Attorney business development isn’t easy — especially when you don’t have time to lay the groundwork. This checklist will help you make headway in just a few focused hours.
Your business development department or practice leader has been pushing you to work on business development activities. Meanwhile, your clients have you billing more hours than ever. The balance between billable and nonbillable work has always been difficult.
But finally, at long last, you have a free weekend with no obligations except cheering on your favorite football team (if you’re into that kind of thing). A time to exercise or relax, mow the lawn or clean the house and — you guessed it — spend a few hours performing 10 marketing and business development activities that will help your business, your relationships and your practice in the long run.
Here’s your checklist — 10 business development activities you can complete in one weekend.
1. Read This Article (14 Minutes)
We aren’t reinventing the marketing and business development wheel here. Just a friendly reminder of the tasks your marketing and business development teams keep pestering you about.
2. Update Your LinkedIn Profile (30 Minutes)
Perhaps the easiest and most often overlooked marketing activity for an attorney (or any professional for that matter) is to keep your LinkedIn profile up to date. Relying solely on your firm bio as your online presence is not enough these days. Statistics come out every year that specifically indicate what an important role LinkedIn profile reviews play in the initial vetting and research done by general counsel, C-suite executives and other business decision-makers when hiring outside counsel.
I’m not going to cite them, but … Don’t believe me? Google yourself. Did your LinkedIn profile show up on the first page of the search results? Perhaps even in the No. 1 or 2 slot? That should be enough for you to do the following to spruce up your LinkedIn profile this weekend.
Add or update your headshot and cover photo.
Your headshot should be current. If it doesn’t look like you today, then it is time to upload a new headshot. And a cover photo gives you a chance to share some context. Are you an avid runner, a fisherman, an outdoors person, an artist, or simply a lover of your city? Try adding a nice, contextual photo that you’ve taken in the cover photo slot. It could be from a recent trip or of your city skyline. Or if you’d like to keep it professional, choose a professional setting photo or ask your marketing department for a pre-sized image to upload.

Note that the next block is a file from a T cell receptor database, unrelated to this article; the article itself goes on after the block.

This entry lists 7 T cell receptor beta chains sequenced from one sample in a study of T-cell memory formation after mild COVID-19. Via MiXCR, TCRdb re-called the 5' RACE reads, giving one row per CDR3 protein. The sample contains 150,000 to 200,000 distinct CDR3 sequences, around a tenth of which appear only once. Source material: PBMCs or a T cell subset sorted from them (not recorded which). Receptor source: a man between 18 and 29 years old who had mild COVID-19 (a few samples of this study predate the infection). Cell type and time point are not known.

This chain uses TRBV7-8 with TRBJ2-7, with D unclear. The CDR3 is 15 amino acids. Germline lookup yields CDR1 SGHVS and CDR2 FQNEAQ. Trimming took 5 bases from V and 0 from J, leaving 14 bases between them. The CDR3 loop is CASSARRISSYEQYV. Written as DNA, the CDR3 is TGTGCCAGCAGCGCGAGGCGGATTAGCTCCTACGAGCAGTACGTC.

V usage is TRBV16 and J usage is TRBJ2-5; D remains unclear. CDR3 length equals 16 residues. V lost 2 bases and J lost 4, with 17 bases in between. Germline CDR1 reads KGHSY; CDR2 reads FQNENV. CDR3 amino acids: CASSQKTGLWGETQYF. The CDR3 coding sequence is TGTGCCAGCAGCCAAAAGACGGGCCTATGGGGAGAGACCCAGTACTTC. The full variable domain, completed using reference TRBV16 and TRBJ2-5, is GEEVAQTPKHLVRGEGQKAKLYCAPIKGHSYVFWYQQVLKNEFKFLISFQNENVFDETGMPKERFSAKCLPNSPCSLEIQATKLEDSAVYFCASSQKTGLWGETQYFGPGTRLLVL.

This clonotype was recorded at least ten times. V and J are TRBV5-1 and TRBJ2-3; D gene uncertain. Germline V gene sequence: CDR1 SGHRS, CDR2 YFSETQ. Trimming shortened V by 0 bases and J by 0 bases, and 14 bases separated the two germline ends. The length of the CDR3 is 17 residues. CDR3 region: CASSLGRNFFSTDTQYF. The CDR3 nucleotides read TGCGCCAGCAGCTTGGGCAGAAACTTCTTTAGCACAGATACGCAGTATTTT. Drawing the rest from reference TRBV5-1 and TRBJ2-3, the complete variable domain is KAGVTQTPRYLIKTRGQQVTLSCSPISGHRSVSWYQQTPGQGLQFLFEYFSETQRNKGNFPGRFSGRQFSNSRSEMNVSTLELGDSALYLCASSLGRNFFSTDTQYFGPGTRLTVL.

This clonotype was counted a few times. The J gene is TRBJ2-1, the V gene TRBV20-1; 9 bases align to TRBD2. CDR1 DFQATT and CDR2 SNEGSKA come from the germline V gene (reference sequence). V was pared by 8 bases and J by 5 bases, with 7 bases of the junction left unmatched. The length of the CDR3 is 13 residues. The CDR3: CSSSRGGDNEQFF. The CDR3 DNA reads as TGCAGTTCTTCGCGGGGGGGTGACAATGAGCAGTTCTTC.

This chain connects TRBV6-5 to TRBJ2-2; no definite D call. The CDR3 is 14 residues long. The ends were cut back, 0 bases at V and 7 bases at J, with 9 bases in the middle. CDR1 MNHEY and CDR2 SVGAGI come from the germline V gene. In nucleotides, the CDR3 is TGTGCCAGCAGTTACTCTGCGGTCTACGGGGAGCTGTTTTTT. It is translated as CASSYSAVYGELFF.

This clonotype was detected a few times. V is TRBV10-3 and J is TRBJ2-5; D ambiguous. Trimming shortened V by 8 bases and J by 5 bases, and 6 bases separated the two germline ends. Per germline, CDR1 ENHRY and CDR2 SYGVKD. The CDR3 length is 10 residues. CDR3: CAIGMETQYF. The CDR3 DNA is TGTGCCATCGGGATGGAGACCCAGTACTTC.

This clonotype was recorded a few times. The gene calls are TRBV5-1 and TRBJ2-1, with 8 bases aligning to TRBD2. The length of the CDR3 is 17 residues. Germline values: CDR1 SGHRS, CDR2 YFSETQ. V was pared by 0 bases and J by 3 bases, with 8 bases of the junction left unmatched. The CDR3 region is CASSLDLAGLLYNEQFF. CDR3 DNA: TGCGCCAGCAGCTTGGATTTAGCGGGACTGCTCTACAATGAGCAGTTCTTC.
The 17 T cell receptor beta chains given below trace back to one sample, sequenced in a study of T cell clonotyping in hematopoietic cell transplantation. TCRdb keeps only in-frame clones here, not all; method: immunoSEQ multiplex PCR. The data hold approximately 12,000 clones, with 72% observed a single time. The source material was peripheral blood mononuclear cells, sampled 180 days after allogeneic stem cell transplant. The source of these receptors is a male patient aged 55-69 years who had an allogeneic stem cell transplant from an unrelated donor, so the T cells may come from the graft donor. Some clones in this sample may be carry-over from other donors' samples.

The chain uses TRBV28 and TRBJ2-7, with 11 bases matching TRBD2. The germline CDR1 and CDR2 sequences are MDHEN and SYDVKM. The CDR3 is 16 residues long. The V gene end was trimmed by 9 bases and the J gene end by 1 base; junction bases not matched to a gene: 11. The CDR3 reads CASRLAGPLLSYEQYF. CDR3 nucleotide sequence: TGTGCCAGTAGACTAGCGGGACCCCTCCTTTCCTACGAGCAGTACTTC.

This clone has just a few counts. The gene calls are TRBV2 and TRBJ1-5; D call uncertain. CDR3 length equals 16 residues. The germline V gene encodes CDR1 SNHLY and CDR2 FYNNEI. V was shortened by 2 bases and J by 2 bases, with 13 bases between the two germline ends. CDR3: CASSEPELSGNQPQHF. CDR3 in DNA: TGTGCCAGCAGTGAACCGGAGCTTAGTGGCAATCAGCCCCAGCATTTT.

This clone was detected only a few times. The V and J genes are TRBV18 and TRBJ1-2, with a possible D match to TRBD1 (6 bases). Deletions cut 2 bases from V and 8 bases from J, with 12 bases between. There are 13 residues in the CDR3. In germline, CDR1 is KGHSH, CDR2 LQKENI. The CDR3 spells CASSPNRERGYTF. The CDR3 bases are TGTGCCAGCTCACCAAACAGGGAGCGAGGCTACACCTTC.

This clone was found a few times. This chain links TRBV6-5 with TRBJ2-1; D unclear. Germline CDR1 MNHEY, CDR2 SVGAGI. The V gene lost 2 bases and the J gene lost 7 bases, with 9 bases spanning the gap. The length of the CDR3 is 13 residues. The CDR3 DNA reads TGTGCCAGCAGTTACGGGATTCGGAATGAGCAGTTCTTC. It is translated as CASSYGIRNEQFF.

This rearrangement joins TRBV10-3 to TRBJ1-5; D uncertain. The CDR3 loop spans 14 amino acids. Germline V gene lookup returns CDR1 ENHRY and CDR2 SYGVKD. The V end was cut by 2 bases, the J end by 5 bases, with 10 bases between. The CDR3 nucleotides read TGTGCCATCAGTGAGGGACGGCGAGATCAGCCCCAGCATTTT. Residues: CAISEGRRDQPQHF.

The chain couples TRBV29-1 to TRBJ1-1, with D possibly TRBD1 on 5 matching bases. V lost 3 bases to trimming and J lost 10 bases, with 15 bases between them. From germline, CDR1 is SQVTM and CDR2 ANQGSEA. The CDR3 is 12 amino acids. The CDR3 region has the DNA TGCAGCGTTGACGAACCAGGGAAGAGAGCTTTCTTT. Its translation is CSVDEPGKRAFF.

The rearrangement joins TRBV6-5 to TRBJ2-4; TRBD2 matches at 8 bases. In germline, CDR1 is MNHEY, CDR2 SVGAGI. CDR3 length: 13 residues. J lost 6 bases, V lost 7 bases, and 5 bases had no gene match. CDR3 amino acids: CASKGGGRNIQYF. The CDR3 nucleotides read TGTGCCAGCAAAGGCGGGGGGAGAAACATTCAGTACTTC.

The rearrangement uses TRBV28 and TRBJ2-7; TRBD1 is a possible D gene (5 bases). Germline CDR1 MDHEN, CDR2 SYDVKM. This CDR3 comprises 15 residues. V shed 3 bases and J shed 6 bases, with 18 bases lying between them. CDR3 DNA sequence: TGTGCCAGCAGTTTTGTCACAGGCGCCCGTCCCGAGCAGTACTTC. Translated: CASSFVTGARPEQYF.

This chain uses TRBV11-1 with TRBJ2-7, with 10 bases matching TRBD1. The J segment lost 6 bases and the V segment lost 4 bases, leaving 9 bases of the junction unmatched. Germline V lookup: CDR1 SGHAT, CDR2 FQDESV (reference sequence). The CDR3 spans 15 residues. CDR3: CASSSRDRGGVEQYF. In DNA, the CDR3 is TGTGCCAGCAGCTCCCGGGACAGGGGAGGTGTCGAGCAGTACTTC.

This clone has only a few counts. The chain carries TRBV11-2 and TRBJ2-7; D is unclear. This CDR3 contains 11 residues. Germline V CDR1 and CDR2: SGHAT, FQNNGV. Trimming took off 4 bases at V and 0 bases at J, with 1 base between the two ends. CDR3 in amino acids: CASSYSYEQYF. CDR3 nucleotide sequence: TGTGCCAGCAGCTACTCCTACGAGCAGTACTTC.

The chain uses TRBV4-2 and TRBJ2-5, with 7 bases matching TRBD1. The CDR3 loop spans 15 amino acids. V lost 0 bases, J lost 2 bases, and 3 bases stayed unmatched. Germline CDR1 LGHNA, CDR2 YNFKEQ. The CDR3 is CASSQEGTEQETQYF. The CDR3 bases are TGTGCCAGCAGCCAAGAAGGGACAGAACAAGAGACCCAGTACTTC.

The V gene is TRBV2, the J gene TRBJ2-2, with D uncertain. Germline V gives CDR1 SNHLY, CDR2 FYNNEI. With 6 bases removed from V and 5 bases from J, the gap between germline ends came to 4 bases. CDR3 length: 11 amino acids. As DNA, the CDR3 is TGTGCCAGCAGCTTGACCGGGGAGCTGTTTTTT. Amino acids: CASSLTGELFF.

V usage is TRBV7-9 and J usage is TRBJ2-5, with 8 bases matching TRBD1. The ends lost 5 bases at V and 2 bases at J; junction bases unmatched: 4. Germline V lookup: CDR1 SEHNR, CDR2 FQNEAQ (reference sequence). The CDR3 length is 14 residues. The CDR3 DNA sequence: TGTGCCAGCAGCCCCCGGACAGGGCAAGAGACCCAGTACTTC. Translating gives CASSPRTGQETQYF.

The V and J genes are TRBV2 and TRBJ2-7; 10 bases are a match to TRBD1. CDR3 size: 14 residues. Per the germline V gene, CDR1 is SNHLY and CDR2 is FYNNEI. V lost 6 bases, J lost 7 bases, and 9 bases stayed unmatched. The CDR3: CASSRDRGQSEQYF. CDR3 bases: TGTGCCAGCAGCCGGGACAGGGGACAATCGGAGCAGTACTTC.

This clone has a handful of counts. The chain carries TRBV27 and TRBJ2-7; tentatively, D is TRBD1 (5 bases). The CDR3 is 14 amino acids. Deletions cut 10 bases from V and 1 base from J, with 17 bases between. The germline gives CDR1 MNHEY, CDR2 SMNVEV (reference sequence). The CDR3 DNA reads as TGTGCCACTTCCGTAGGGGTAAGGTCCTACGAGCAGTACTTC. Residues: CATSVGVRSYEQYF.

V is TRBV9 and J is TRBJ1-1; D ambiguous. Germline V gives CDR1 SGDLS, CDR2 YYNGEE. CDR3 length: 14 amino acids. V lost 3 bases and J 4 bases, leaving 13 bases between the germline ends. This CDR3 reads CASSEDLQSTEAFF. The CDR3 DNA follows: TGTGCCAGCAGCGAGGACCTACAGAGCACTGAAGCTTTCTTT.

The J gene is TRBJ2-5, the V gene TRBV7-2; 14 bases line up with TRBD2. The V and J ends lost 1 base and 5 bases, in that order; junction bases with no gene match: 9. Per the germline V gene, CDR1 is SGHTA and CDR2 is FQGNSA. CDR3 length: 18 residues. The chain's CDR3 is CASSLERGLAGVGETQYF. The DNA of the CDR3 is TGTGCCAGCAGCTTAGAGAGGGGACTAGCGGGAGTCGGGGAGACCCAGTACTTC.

Create a descriptive headline.
Do not leave the default “Partner at Generic, Sample, and Typical LLP.” Provide a description of what kind of attorney you are and the area of law you practice. The keywords in the headline also affect how search engines or LinkedIn searches pull your profile into the results. Try instead:
- Transactional Lawyer Helping Small Businesses With Merger & Acquisition Matters
- Labor & Employment Attorney Focusing on Workplace Safety, Employee Policies, and Operational Advice
- Litigator | Banking & Financial Services | FinTech | Data Breach | Data Privacy
Write a 250-word summary (About section).
Work on a summary. Make it direct and to the point. Tell potential clients what you do, how you will help them, why you are good at what you do, and how you got to where you are today. Add some personal or other professional and community activities as background. Done.
Tips: Write this in first-person; it is your personal profile. You also have up to 3,000 characters in this section.
Add all relevant work experience and education history.
Your previous work and education evidence how you became the attorney you are today. If it isn’t relevant work, feel free to omit, but anything that shaped your skill set is important here. You may also find that you connect with people based on your alma maters and work alumni status.
Add licenses, certifications and previous publications.
Use the “Add profile section” button at the top of your profile page. These additions will provide more proof of your credibility and skill set.
3. Email Three to Five Contacts (20 Minutes)
There is a principle in marketing and advertising called the “Seven Touches of Marketing.” The concept says that it takes at least seven different interactions with your brand, product or call to action before a decision-maker is open to making a purchase or acting on your call to action.
The same concept can be applied to business development and attorney-prospect relationships. Nurture the relationship with several different touchpoints over time. Earn trust and credibility, and don’t be deemed a “salesperson” by being organic and thoughtful. Looking for an easy way to hit one of those seven touchpoints? Check in with an email.
- Send a client a relevant or interesting article.
- Check in with an old law school classmate.
- Follow up with a conference attendee you met.
- Ask how a recent prospect’s vacation went.
4. Check the Upcoming 12 Months for Relevant Conferences
You don’t need to book the conference. Instead, make yourself a simple “business development conferences calendar” and review your budget next week to see which one(s) works for you. Here are some networking tips for when the day comes.
5. Write the First Draft of a 300-Word Blog Post, Article or Alert (60 Minutes)
Being a thought leader is one of the best attorney branding tactics out there. Be the smartest of the smart people and stand out. That starts with authored content.
There are a few ways to dive into this business development activity, but as an attorney, the simple guiding principle is “Be useful!” Take an issue that is important to your client and provide clear commentary about why or how the issue could affect their business or industry. And the kicker, provide actionable takeaways that the audience can work on now.